The Division of Pediatric Gastroenterology & Nutrition at Weill Cornell Medicine provides specialized, multi-disciplinary care for children and adolescents. Affiliated with NewYork-Presbyterian's top-ranked Komansky Children's Hospital and Center for Advanced Digestive Care, our practice provides complete and therapeutic services to children with esophageal, gastrointestinal, liver, pancreatic, and nutritional disorders, including:
Other areas of expertise include:
The Pediatric Aerodigestive Center provides care for children with complex medical problems involving the airway, lung and the upper gastrointestinal (aerodigestive) tract. We bring together a multidisciplinary team in a single location to care for your child.
We understand that living with IBD as a child or teen can be especially hard, with educational and social stressors to deal with alongside the array of symptoms, including bleeding, frequent stools, cramping, fatigue, and even arthritis. Our multi-disciplinary approach helps young patients with IBD to manage their disease, so they can continue to live full lives in childhood, adolescence, and beyond.
Food allergies or food intolerance can range from mild to severe, and determining the cause can often be challenging. Our pediatric gastroenterologists specializing in food allergies and intolerances work with a multidisciplinary team of experts who help diagnose young patients and customize a treatment plan for each child.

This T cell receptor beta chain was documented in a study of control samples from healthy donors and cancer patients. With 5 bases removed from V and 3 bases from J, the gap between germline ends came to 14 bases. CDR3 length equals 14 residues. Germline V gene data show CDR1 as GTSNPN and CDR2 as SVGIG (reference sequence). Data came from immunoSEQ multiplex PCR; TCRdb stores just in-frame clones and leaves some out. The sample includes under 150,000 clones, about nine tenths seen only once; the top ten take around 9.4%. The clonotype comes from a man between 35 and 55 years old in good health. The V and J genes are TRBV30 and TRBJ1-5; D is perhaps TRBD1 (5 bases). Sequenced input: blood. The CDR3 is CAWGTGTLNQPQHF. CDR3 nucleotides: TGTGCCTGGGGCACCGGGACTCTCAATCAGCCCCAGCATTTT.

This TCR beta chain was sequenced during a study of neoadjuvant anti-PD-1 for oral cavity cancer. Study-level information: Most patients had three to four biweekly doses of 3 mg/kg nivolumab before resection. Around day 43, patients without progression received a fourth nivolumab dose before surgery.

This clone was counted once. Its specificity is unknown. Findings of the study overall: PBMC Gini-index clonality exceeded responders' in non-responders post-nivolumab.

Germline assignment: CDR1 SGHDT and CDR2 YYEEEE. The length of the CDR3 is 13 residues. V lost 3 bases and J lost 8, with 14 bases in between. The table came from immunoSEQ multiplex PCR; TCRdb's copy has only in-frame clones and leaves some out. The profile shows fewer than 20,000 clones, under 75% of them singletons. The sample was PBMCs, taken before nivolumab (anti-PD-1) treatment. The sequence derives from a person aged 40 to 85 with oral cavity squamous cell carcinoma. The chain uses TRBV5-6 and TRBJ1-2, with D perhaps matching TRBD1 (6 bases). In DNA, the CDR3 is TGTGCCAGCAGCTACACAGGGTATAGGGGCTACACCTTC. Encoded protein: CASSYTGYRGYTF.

If your child has problems with motility — the coordinated contraction and movement of the digestive tract — we know how much these problems can interfere with your child's and your family's quality of life. Children can develop motility disorders that range from relatively benign conditions such as constipation to more serious disorders such as Hirschsprung's disease. Our goals are to find out the reasons for your child's symptoms, and to provide you with an effective, practical treatment or management plan.
Endoscopy is a procedure that allows a Gastroenterologist to look at the inside of the gastrointestinal tract using an endoscope. An endoscopy is performed to discover reasons for problems including swallowing difficulties, bleeding, indigestion, abdominal pain, nausea, vomiting, reflux, chest pain or diarrhea.
Capsule endoscopy is used to look at the inside lining of the small intestine. Conventional upper endoscopy will only visualize the beginning of the small intestine, and colonoscopy will only visualize the end of small intestine. Capsule endoscopy is a way of bridging that gap to see the entire intestine.
A pH probe study is designed to assess acid reflux in your child. Sometimes this study can be performed "with impedance," which means that it will also detect non-acid reflux.
Alexis Fissinger, R.D., C.D.N.